By Acham Moureen

18th /01/2022

Climate change is one of the greatest challenges of our time. It poses threats to all aspects of life from gender , health, safety to national and global stability of millions of people across the globe. With the just concluded COP27 climate negotiations and it’s cover text on loss and damage fund which leaves activists with uncertainty on when the fund will be put in the basket, activists are back into action for the year 2023.

On the 12th, January 2023, the Riseupmovt with the leadership of Vanessa Nakate hosted a workshop called “The Earthworkshop” in the capital, Kampala. The workshop brought together youth activists from various movements and organizations across Uganda as they gathered to talk about this planet we call home.

In her opening remarks, climate justice activist, UNICEF Goodwill Ambassador and Founder, Riseupmovt reminded fellow youths about their role and responsibility to protect the planet if they’re to shape the future of the present generation and generations to come.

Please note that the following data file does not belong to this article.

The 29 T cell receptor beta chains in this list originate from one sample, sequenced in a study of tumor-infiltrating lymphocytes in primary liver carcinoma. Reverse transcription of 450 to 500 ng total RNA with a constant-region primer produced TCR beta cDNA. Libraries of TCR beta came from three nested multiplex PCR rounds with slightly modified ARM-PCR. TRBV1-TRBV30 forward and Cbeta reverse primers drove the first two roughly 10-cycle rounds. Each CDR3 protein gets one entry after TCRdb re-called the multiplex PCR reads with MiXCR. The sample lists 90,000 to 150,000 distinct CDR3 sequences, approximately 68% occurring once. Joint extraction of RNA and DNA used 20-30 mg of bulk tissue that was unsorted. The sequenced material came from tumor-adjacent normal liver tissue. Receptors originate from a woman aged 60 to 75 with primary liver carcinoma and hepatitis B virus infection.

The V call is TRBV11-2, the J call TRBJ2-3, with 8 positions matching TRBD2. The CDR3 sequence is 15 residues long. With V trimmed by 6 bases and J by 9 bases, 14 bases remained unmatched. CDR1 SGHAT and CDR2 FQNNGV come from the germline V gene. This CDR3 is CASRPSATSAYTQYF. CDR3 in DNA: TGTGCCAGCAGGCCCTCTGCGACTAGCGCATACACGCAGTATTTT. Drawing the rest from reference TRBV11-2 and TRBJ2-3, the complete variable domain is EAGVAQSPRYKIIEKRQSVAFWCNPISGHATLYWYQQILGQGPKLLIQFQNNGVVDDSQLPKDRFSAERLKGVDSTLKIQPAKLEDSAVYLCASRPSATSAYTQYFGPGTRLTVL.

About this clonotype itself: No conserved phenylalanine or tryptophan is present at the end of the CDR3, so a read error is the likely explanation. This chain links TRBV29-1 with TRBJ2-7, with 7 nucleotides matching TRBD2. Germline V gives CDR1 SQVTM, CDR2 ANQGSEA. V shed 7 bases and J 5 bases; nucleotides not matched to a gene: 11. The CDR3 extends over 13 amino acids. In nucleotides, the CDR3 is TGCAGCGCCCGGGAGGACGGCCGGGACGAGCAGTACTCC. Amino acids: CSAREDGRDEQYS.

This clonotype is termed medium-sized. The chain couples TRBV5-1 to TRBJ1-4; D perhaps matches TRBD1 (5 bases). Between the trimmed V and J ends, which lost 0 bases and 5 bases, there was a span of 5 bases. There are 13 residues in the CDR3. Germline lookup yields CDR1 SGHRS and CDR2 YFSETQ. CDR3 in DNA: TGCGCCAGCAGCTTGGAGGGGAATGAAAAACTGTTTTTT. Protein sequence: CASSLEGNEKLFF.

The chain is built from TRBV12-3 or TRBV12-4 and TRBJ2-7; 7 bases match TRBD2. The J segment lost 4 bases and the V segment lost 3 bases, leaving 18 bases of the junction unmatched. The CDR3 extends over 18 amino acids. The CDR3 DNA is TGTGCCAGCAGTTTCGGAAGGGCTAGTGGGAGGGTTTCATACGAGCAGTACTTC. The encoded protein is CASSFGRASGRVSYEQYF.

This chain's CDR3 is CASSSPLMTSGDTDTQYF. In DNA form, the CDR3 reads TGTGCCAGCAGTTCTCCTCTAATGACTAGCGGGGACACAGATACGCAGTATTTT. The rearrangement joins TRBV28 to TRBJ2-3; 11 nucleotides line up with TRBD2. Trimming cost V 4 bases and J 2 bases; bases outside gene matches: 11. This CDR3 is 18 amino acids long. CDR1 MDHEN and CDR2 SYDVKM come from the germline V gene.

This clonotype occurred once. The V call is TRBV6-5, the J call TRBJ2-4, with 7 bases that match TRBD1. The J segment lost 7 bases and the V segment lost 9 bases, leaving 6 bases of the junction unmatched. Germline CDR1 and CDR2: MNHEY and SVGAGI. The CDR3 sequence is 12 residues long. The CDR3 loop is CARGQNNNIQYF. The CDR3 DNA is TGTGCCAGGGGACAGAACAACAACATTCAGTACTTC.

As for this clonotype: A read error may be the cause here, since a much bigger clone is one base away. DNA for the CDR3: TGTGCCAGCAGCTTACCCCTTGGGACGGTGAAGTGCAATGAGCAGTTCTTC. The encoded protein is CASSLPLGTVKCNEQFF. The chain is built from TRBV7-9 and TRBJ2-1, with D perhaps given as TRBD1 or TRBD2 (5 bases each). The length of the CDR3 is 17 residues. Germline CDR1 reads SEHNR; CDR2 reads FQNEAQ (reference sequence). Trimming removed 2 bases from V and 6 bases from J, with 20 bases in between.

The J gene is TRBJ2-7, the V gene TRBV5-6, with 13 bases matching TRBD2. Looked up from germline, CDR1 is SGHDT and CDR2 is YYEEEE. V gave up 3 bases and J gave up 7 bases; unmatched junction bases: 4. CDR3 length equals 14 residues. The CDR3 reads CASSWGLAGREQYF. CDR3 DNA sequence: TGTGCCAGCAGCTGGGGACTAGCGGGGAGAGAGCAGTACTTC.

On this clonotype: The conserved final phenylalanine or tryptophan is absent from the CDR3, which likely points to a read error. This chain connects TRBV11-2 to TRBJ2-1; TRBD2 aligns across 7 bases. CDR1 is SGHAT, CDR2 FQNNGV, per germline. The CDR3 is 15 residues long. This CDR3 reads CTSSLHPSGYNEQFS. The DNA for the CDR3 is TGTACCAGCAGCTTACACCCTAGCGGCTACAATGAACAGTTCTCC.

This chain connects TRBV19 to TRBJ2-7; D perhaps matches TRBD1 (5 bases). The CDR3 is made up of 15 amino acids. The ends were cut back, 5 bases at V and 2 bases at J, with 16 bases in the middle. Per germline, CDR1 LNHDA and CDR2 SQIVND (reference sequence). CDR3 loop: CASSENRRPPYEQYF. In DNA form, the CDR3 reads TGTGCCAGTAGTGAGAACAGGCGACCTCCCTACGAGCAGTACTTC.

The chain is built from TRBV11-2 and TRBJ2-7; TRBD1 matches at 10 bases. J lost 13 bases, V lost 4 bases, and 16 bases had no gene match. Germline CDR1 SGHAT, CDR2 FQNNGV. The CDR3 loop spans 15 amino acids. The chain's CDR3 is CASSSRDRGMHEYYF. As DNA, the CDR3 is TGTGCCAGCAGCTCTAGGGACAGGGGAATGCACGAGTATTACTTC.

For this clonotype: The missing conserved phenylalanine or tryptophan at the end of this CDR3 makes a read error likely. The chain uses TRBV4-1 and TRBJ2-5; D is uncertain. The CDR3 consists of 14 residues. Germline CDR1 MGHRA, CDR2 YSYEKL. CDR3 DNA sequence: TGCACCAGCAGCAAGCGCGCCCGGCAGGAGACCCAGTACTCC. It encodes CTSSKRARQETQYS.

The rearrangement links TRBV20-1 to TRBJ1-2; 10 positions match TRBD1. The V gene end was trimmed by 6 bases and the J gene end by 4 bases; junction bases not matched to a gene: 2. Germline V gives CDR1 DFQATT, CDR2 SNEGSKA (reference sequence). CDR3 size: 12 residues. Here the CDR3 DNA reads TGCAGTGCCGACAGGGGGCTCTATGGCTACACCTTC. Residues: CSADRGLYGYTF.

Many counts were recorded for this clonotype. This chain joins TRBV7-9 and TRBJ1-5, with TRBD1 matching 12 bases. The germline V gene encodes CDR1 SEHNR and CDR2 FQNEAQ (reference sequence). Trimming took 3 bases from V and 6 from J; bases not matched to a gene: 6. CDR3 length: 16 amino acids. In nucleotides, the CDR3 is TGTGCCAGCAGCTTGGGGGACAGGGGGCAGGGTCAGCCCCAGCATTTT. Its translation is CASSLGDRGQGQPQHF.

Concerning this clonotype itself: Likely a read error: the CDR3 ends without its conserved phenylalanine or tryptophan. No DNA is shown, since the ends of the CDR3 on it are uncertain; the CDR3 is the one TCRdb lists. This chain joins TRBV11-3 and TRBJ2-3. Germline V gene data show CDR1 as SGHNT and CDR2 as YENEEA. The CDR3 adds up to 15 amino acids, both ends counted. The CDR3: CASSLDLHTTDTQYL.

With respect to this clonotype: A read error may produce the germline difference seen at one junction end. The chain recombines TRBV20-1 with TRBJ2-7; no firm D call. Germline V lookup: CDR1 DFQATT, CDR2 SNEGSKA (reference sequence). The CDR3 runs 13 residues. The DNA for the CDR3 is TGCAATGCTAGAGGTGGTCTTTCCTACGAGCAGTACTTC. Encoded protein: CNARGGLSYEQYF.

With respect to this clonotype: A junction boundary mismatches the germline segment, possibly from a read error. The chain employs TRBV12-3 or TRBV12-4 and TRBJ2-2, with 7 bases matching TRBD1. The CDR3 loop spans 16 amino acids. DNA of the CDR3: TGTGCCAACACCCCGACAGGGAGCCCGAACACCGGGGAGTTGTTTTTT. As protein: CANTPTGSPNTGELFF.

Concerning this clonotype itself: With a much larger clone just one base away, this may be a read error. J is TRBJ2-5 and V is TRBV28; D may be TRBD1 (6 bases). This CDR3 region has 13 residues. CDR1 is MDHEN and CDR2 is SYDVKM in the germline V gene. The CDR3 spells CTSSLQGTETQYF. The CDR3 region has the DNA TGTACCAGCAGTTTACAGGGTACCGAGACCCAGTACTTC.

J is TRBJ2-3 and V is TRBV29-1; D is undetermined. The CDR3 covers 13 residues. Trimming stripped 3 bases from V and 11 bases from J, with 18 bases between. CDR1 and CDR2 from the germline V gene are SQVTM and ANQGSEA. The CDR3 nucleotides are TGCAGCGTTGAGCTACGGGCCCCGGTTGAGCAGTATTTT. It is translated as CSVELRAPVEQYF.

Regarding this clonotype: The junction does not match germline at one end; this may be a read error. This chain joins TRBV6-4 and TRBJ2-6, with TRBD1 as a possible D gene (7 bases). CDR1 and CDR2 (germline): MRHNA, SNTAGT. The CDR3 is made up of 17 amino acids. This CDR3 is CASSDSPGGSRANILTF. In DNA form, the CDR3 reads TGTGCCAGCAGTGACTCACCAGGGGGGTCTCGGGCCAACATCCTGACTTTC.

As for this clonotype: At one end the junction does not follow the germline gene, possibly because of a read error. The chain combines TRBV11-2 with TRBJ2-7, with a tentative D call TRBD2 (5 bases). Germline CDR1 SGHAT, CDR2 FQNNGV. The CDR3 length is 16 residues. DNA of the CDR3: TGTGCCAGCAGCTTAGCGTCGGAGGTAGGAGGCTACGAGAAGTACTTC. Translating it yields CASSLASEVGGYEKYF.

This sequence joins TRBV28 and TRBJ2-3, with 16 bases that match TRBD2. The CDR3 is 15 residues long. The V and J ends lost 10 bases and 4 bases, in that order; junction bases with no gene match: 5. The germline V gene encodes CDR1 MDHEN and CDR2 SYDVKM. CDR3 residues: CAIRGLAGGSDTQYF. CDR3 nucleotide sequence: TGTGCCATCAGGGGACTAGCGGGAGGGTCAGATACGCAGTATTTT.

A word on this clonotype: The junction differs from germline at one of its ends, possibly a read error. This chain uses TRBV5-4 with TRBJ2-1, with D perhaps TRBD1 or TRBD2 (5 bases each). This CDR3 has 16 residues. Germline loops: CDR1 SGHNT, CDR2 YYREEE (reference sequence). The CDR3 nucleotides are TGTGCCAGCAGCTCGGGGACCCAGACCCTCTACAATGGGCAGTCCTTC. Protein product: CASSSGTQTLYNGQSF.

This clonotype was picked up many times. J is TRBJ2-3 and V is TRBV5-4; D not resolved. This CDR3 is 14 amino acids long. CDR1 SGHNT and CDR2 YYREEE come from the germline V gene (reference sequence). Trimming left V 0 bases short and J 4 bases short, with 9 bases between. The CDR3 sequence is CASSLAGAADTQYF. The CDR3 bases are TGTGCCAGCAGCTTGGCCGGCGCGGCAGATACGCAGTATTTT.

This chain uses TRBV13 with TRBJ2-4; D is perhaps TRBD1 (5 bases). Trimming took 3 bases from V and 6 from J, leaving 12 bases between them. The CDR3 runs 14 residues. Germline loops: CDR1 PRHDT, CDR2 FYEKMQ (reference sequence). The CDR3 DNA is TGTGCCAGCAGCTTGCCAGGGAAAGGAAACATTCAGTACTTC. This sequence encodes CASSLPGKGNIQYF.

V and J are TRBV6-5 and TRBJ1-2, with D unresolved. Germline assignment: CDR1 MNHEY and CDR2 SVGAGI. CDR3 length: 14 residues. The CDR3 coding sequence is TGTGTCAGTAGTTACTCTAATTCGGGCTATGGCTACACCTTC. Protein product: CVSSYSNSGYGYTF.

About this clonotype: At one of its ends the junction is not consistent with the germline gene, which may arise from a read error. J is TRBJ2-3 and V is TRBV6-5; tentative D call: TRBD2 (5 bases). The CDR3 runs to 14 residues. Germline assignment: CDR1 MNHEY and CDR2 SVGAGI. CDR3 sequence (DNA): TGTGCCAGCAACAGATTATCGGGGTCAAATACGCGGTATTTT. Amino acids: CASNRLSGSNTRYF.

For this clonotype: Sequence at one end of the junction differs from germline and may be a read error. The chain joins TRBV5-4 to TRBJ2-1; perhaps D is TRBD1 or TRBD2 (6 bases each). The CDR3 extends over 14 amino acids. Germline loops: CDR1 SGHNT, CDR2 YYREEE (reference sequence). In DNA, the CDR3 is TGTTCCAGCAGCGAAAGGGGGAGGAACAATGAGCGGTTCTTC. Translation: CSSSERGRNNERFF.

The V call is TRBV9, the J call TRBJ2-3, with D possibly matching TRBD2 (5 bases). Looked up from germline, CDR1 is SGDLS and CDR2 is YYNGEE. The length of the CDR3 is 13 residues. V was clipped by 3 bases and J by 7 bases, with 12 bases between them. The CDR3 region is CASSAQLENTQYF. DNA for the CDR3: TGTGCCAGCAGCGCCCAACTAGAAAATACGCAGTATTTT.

“It’s our responsibility to take care of our planet Earth”

UNICEF Goodwill Ambassador and Founder, Riseupmovt Vanessa giving her opening remarks at the Earth workshop.

There’s no doubt that the loaming global climate crisis poses disparate social economic and environmental challenges as it manifests in the tropics. Youth activists have condemned the inaction of world leaders and Global North economies for failing to solve a crisis they caused. It remains upon this generation to take up the huge responsibility of determining the future of a planet already affected by climate change.

In her remarks, Vanessa Nakate also stated that the actions and decisions made now will determine the future tomorrow, the future of a generation already victims of the climate crisis they didn’t participate in causing.